This is a property of all liquids. Viscosity is the measure of how easily a liquid flows. The viscous behaviour could be of two types:  

     a) Newtonian: The viscosity does not vary under gradual shear rate;  
     b) Non-Newtonian: A non-Newtonian liquid offers considerable resistance at low shear rate but is less viscous at 
         higher shear rate. This means that an object moving through a non-Newtonian liquid moves more easily at higher 


This is a property of some solids. When a compressive force is applied to the solid, it absorbs the energy and deforms. When the compressive force is released, the solid recovers its original shape releasing at the same time the energy accumulated. 

The synovial joints:

Most of joints in the human skeleton are synovial joints. These joints present different degrees of mobility but are structurally similar.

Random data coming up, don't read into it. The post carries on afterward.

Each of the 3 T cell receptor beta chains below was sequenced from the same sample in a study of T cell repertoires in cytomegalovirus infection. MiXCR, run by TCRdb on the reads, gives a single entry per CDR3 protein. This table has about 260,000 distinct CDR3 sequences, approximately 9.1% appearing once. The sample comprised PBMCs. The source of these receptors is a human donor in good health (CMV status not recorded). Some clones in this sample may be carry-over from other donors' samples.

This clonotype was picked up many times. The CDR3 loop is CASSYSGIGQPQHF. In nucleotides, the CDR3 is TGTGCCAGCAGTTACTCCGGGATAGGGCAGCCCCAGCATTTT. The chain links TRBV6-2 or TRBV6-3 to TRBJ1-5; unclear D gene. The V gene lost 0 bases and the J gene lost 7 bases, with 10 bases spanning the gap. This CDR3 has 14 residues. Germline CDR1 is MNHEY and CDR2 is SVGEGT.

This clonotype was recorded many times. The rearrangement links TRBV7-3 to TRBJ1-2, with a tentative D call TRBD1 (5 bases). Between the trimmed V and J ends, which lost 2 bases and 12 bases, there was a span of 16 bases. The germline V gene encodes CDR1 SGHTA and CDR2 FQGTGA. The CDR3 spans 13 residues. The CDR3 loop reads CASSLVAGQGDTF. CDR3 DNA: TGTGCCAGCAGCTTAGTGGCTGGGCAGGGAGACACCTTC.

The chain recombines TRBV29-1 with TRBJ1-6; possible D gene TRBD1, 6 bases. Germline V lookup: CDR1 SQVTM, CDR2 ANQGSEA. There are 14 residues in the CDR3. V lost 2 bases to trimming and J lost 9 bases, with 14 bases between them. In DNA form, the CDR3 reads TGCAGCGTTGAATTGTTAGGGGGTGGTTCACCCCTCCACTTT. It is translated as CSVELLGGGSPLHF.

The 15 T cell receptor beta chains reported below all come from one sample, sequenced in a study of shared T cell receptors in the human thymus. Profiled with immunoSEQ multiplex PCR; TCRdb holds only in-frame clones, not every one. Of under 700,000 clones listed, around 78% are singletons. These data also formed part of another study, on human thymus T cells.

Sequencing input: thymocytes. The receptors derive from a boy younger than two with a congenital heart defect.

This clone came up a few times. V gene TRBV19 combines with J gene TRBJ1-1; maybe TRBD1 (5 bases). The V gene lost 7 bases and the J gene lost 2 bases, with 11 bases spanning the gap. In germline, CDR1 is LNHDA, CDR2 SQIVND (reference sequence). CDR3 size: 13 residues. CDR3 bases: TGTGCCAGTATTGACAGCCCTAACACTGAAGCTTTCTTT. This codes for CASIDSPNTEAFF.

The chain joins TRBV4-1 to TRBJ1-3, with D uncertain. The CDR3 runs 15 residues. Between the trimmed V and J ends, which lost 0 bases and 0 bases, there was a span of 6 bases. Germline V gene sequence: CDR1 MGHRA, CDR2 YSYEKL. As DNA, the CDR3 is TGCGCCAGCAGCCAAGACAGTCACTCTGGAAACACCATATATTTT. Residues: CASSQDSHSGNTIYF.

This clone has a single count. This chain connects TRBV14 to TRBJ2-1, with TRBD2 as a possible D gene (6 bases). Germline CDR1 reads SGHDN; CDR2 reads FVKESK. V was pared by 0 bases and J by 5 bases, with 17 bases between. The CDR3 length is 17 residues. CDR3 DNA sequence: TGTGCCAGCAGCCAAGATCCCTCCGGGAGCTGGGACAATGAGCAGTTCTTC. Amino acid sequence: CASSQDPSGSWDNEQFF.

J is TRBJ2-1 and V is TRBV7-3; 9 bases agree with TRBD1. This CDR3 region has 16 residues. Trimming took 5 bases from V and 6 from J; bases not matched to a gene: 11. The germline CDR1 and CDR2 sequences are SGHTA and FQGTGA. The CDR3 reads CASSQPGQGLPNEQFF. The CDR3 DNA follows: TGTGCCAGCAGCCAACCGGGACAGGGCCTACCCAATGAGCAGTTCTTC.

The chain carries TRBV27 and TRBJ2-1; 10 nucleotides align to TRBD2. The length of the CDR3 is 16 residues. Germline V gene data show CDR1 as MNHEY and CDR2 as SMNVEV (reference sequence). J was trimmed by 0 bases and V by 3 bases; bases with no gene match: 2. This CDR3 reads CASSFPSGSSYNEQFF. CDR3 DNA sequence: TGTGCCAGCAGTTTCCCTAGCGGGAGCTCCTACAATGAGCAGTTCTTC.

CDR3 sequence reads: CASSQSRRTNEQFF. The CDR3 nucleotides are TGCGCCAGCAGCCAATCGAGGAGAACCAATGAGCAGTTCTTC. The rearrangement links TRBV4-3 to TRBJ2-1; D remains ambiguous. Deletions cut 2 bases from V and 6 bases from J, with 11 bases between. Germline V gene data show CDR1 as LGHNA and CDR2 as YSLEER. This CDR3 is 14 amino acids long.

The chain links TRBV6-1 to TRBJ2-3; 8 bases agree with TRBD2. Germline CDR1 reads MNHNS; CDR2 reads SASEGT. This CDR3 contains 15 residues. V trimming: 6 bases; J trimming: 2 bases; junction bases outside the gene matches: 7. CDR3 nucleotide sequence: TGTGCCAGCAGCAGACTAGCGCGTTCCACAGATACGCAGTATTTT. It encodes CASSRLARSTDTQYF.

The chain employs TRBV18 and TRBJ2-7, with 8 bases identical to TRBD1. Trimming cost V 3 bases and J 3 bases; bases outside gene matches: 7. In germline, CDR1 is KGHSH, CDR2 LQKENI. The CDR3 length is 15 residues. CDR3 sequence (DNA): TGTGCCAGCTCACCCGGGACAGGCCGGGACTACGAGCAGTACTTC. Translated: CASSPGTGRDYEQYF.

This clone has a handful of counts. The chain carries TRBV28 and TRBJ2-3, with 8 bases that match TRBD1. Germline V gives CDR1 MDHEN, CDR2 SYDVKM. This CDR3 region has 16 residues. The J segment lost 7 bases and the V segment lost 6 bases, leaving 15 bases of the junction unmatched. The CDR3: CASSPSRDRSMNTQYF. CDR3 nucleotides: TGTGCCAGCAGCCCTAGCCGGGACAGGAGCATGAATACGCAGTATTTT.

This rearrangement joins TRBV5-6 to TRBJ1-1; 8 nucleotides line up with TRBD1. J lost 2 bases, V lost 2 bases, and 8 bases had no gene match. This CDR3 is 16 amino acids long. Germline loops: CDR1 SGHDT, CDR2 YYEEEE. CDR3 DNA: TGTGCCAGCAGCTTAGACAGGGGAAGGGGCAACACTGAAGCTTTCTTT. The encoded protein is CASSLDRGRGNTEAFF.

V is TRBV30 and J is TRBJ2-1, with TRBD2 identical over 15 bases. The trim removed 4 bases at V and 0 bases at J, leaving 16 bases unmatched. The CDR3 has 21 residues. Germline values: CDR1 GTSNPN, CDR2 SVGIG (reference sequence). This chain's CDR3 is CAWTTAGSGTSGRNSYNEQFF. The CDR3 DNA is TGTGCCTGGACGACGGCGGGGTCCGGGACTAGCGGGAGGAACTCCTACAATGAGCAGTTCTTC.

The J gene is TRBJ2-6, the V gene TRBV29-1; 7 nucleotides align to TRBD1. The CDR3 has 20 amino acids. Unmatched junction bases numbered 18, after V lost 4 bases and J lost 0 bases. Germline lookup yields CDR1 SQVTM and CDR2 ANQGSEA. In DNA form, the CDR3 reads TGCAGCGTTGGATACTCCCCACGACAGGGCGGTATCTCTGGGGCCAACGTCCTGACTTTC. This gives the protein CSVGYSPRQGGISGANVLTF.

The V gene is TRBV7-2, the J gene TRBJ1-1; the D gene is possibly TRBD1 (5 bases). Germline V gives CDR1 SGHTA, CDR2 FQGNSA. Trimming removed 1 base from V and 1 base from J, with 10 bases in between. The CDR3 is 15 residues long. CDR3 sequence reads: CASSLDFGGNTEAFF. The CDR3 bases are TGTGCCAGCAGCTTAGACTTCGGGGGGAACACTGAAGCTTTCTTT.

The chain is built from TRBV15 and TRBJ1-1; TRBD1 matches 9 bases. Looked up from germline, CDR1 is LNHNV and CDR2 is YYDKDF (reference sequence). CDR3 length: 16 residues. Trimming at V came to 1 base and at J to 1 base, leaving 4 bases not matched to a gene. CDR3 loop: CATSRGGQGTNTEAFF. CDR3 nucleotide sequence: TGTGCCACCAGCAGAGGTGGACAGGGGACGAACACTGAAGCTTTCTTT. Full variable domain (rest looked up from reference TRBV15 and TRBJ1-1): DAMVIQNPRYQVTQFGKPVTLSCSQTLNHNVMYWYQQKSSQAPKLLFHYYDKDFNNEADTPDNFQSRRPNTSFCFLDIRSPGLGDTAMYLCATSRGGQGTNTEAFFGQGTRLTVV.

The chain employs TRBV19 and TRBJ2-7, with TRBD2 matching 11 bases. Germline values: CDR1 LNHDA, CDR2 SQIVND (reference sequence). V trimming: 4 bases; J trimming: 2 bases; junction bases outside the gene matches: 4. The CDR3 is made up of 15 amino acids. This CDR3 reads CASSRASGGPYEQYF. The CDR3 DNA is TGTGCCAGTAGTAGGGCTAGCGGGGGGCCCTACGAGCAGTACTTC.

Each joint consists of
  • Two or more bones heads
  • Articular cartilage covering and protecting these bone surfaces
  • The synovial membrane covering the inner surfaces of the joint capsule, and
  • Synovial fluid which fills the joint cavity.

(The meniscus only appears in the knee joint)

Joint functionality is strictly dependent on the particular environment of the synovial joint. Hyaluronan plays an important role in the maintenance of this environment.